December 13 – Wall Street Journal (Stephanie Armour and Scott Calvert): “State leaders say they are short billions of dollars in funding needed to successfully provide Covid-19 vaccinations to all Americans who want to be inoculated by health officials’ June goal. The federal government is providing the vaccine, along with syringes, needles, face masks and shields. But state leaders say they must hire medical workers, provide community outreach and education, set up vaccination clinics and ensure storage capacity for vaccines. Some states are also concerned about having enough supplies, such as gloves and gowns, to protect health-care workers as well as people getting vaccinated.”
December 16 – Bloomberg (Lisa Lee and Tom Contiliano): “They were once America’s corporate titans. Beloved household names. Case studies in success. But now, they’re increasingly looking like something else – zombies. And their numbers are swelling. From Boeing Co., Carnival Corp. and Delta Air Lines Inc. to Exxon Mobil Corp. and Macy’s Inc., many of the nation’s most iconic companies aren’t earning enough to cover their interest expenses (a key criterion, as most market experts define it, for zombie status). More than 200 corporations have joined the ranks of so- called zombie firms since the onset of the pandemic… In fact, zombies now account for nearly a quarter of those firms. Even more stark, they’ve added almost $1 trillion of debt to their balance sheets in the span, bringing total obligations to $1.98 trillion. That’s more than the roughly $1.58 trillion zombie companies owed at the peak of the financial crisis.”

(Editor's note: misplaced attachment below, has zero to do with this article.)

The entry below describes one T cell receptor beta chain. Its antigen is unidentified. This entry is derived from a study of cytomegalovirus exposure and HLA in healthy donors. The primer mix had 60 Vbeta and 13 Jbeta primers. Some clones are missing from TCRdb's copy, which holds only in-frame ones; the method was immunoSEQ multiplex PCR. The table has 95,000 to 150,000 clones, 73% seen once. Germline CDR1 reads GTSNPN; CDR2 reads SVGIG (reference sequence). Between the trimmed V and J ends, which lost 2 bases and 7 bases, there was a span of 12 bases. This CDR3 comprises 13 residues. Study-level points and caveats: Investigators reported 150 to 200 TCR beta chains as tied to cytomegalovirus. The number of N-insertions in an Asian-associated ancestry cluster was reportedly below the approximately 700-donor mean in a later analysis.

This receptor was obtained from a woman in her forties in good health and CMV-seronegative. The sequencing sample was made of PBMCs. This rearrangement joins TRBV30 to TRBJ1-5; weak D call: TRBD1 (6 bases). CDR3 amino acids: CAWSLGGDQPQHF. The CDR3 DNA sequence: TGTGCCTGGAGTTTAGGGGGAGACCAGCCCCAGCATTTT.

December 16 – New York Times (David McCabe and Daisuke Wakabayashi): “Ten state attorneys general… accused Google of illegally abusing its monopoly over the technology that delivers ads online, adding to the company’s legal troubles with a case that strikes at the heart of its business.”
December 14 – Bloomberg (Misyrlena Egkolfopoulou): “Elon Musk is doing it. Carl Icahn has already done it, so has Joe Rogan. And many who float in Manhattan’s upper echelons want to do it. They’re being drawn to Texas and Florida, where lower taxes and other financial perks wait to welcome them from California and New York. But what about the Americans who aren’t managing billions of dollars, sending astronauts to space in their rockets, or interviewing Kanye West on their podcast? Some of them are relocating across state lines too, hunting cheaper living costs, a bigger home, or a new adventure.”
December 11 – CNBC (Kevin Stankiewicz): “Texas Gov. Greg Abbott told CNBC… the number of companies deciding to move their headquarters to the Lone Star State has accelerated due in part to the coronavirus pandemic. The Republican governor’s comments came shortly after it was reported that software giant Oracle is moving its corporate center from… Silicon Valley to Austin, Texas. Hewlett Packard Enterprise also said earlier this month it is moving its headquarters to Houston from San Jose… Earlier this fall, real estate giant CBRE officially shifted its HQ from Los Angeles to Dallas. ‘I have been on the phone on a weekly basis with CEOs across the country, and it’s not just California,’ Abbott said…”